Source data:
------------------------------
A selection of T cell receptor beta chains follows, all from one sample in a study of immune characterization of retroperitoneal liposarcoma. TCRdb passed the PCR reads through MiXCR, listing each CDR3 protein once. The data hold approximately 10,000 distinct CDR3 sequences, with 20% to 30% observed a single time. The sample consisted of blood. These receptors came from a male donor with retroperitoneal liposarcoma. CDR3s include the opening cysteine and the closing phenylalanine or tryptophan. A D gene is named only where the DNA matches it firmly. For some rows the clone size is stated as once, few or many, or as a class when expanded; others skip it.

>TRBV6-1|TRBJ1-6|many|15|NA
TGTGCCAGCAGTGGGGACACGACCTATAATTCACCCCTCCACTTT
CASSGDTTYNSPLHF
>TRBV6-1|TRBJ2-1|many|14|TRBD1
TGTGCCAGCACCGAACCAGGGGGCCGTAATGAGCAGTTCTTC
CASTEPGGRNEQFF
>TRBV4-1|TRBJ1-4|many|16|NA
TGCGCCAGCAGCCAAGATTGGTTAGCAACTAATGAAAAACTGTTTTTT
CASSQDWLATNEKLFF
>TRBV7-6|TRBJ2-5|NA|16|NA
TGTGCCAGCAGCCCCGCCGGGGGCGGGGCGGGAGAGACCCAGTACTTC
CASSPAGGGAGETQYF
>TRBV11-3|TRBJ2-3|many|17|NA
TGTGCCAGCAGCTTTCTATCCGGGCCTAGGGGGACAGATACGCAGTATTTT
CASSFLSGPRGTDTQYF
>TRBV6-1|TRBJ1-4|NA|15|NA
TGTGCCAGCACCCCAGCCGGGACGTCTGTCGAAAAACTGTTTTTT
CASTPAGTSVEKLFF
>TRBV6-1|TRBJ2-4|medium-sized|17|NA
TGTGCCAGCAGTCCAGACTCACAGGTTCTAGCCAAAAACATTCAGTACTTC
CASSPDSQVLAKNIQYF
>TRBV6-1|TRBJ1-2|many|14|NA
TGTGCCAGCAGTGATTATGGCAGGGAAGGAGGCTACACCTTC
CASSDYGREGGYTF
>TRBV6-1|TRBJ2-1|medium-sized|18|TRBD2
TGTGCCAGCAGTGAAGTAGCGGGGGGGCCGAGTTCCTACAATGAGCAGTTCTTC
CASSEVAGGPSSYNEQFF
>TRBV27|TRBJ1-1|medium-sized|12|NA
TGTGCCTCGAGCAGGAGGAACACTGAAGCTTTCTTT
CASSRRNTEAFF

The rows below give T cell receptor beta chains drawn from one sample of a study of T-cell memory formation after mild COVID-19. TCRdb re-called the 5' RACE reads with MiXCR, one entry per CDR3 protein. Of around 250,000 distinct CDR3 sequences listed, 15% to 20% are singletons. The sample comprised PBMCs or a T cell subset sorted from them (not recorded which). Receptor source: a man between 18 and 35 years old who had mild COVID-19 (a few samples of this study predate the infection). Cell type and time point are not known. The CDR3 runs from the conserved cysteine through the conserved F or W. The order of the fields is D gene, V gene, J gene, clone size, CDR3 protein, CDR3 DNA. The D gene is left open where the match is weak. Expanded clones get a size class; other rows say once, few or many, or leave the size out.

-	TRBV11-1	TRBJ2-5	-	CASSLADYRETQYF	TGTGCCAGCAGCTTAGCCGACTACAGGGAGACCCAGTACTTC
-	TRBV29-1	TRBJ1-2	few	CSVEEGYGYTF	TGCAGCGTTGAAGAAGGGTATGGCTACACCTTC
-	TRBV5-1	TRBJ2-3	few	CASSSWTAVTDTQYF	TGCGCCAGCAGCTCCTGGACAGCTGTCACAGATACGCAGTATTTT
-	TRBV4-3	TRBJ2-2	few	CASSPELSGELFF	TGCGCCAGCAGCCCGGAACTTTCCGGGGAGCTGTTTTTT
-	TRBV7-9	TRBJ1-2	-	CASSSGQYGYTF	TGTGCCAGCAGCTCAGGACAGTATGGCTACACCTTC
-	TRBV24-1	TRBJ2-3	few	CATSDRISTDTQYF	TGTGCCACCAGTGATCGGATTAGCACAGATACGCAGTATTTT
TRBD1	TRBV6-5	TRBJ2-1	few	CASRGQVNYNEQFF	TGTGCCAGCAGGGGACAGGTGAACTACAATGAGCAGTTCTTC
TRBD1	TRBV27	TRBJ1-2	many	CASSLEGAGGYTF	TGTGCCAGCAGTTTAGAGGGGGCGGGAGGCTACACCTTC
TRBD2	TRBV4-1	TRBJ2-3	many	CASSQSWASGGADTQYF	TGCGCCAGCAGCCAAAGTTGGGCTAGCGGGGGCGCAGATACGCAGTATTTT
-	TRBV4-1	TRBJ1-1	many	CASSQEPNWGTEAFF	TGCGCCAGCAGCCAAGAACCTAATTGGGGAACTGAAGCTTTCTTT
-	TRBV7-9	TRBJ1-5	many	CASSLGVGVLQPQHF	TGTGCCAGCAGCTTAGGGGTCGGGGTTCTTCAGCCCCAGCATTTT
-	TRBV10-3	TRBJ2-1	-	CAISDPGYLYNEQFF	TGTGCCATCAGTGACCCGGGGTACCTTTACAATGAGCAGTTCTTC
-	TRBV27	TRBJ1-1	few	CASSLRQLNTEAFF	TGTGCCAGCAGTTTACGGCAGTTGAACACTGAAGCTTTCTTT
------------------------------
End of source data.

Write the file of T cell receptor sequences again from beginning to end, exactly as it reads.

A selection of T cell receptor beta chains follows, all from one sample in a study of immune characterization of retroperitoneal liposarcoma. TCRdb passed the PCR reads through MiXCR, listing each CDR3 protein once. The data hold approximately 10,000 distinct CDR3 sequences, with 20% to 30% observed a single time. The sample consisted of blood. These receptors came from a male donor with retroperitoneal liposarcoma. CDR3s include the opening cysteine and the closing phenylalanine or tryptophan. A D gene is named only where the DNA matches it firmly. For some rows the clone size is stated as once, few or many, or as a class when expanded; others skip it.

>TRBV6-1|TRBJ1-6|many|15|NA
TGTGCCAGCAGTGGGGACACGACCTATAATTCACCCCTCCACTTT
CASSGDTTYNSPLHF
>TRBV6-1|TRBJ2-1|many|14|TRBD1
TGTGCCAGCACCGAACCAGGGGGCCGTAATGAGCAGTTCTTC
CASTEPGGRNEQFF
>TRBV4-1|TRBJ1-4|many|16|NA
TGCGCCAGCAGCCAAGATTGGTTAGCAACTAATGAAAAACTGTTTTTT
CASSQDWLATNEKLFF
>TRBV7-6|TRBJ2-5|NA|16|NA
TGTGCCAGCAGCCCCGCCGGGGGCGGGGCGGGAGAGACCCAGTACTTC
CASSPAGGGAGETQYF
>TRBV11-3|TRBJ2-3|many|17|NA
TGTGCCAGCAGCTTTCTATCCGGGCCTAGGGGGACAGATACGCAGTATTTT
CASSFLSGPRGTDTQYF
>TRBV6-1|TRBJ1-4|NA|15|NA
TGTGCCAGCACCCCAGCCGGGACGTCTGTCGAAAAACTGTTTTTT
CASTPAGTSVEKLFF
>TRBV6-1|TRBJ2-4|medium-sized|17|NA
TGTGCCAGCAGTCCAGACTCACAGGTTCTAGCCAAAAACATTCAGTACTTC
CASSPDSQVLAKNIQYF
>TRBV6-1|TRBJ1-2|many|14|NA
TGTGCCAGCAGTGATTATGGCAGGGAAGGAGGCTACACCTTC
CASSDYGREGGYTF
>TRBV6-1|TRBJ2-1|medium-sized|18|TRBD2
TGTGCCAGCAGTGAAGTAGCGGGGGGGCCGAGTTCCTACAATGAGCAGTTCTTC
CASSEVAGGPSSYNEQFF
>TRBV27|TRBJ1-1|medium-sized|12|NA
TGTGCCTCGAGCAGGAGGAACACTGAAGCTTTCTTT
CASSRRNTEAFF

The rows below give T cell receptor beta chains drawn from one sample of a study of T-cell memory formation after mild COVID-19. TCRdb re-called the 5' RACE reads with MiXCR, one entry per CDR3 protein. Of around 250,000 distinct CDR3 sequences listed, 15% to 20% are singletons. The sample comprised PBMCs or a T cell subset sorted from them (not recorded which). Receptor source: a man between 18 and 35 years old who had mild COVID-19 (a few samples of this study predate the infection). Cell type and time point are not known. The CDR3 runs from the conserved cysteine through the conserved F or W. The order of the fields is D gene, V gene, J gene, clone size, CDR3 protein, CDR3 DNA. The D gene is left open where the match is weak. Expanded clones get a size class; other rows say once, few or many, or leave the size out.

-	TRBV11-1	TRBJ2-5	-	CASSLADYRETQYF	TGTGCCAGCAGCTTAGCCGACTACAGGGAGACCCAGTACTTC
-	TRBV29-1	TRBJ1-2	few	CSVEEGYGYTF	TGCAGCGTTGAAGAAGGGTATGGCTACACCTTC
-	TRBV5-1	TRBJ2-3	few	CASSSWTAVTDTQYF	TGCGCCAGCAGCTCCTGGACAGCTGTCACAGATACGCAGTATTTT
-	TRBV4-3	TRBJ2-2	few	CASSPELSGELFF	TGCGCCAGCAGCCCGGAACTTTCCGGGGAGCTGTTTTTT
-	TRBV7-9	TRBJ1-2	-	CASSSGQYGYTF	TGTGCCAGCAGCTCAGGACAGTATGGCTACACCTTC
-	TRBV24-1	TRBJ2-3	few	CATSDRISTDTQYF	TGTGCCACCAGTGATCGGATTAGCACAGATACGCAGTATTTT
TRBD1	TRBV6-5	TRBJ2-1	few	CASRGQVNYNEQFF	TGTGCCAGCAGGGGACAGGTGAACTACAATGAGCAGTTCTTC
TRBD1	TRBV27	TRBJ1-2	many	CASSLEGAGGYTF	TGTGCCAGCAGTTTAGAGGGGGCGGGAGGCTACACCTTC
TRBD2	TRBV4-1	TRBJ2-3	many	CASSQSWASGGADTQYF	TGCGCCAGCAGCCAAAGTTGGGCTAGCGGGGGCGCAGATACGCAGTATTTT
-	TRBV4-1	TRBJ1-1	many	CASSQEPNWGTEAFF	TGCGCCAGCAGCCAAGAACCTAATTGGGGAACTGAAGCTTTCTTT
-	TRBV7-9	TRBJ1-5	many	CASSLGVGVLQPQHF	TGTGCCAGCAGCTTAGGGGTCGGGGTTCTTCAGCCCCAGCATTTT
-	TRBV10-3	TRBJ2-1	-	CAISDPGYLYNEQFF	TGTGCCATCAGTGACCCGGGGTACCTTTACAATGAGCAGTTCTTC
-	TRBV27	TRBJ1-1	few	CASSLRQLNTEAFF	TGTGCCAGCAGTTTACGGCAGTTGAACACTGAAGCTTTCTTT